By exploring various techniques, be it paper pulp on canvas or oil on canvas, this exhibition comments on the idea of ‘connections’.
Apart from stirring their emotions, art has many other effects on people. It connects them to the subject matter — say, a scene depicting a musical performance — and also evokes certain feelings that imply a connection with oneself.
Kirti Chandak recently presented her artwork under the banner of ‘Connect’ at the India International Centre. Her mediums included paper pulp, oil on canvas, watercolours on paper, and even mixed-media installation art.
The curiosity cat wonders, why did she call her exhibition that? The artist explained, “Art connects us to nature, our inner self, and also back to our inner roots.’’ As many artists are inspired from nature, Kirti’s journey is no different but it definitely entails a more dynamic approach. She detailed, “Nature is so innovative, creative and varied. So, if you are connected to nature, it is natural because there is nothing similar or identical there.’’
Her work uses the paper pulp technique in which the pulp is made out of white t-shirt and banian rags that are then cut into small shreds and beaten for about 10 hours. But this technique presents a unique challenge. Kirti explained, “It is very playful and the challenge is how you can mould it to get the desired effect, and present it so that it lasts since this is a very delicate medium.” But with experience, she has gained a grip. She continued, “Over a period of time, I have understood how to handle watercolour on cloth and paper. I know how to go about it.”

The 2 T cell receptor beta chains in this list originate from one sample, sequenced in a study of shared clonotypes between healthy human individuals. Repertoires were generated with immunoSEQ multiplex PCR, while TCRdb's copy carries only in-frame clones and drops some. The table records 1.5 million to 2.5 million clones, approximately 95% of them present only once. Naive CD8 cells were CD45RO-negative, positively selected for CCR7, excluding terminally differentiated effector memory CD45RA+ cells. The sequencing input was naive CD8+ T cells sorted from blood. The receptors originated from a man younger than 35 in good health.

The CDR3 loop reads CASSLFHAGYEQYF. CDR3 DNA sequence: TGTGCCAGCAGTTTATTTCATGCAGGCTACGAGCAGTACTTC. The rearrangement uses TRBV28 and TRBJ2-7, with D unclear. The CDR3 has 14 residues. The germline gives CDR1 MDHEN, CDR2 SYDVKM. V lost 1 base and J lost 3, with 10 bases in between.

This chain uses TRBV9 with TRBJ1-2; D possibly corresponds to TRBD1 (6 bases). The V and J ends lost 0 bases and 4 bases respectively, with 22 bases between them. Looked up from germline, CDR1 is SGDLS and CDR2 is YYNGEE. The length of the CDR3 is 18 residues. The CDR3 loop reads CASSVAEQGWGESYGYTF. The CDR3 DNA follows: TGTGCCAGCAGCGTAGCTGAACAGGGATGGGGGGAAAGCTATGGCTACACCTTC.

But it wasn't the technique that did the talking as it was her centrepiece titled Against the Tide that stole the show. She details, “It is an analogy about how we are constantly running against time. So I have painted the fish (represented as humans) that are running with the tide while there are only a few that are running against it.” Her other painting that came under the spotlight was a watercolour on canvas titled Praying Without End. Kirti described it saying, “ It was inspired by the feeling that life is about constant aspiration and prayer and there is no ending to our prayers.”
Her work offered a feeling of calmness and tranquillity and one could say that it was due to the colours used. She concluded, “My work is very peace-giving and that is what I am searching for as well. The materials, subtle white on white, and the monochrome effect add to the softness of it.”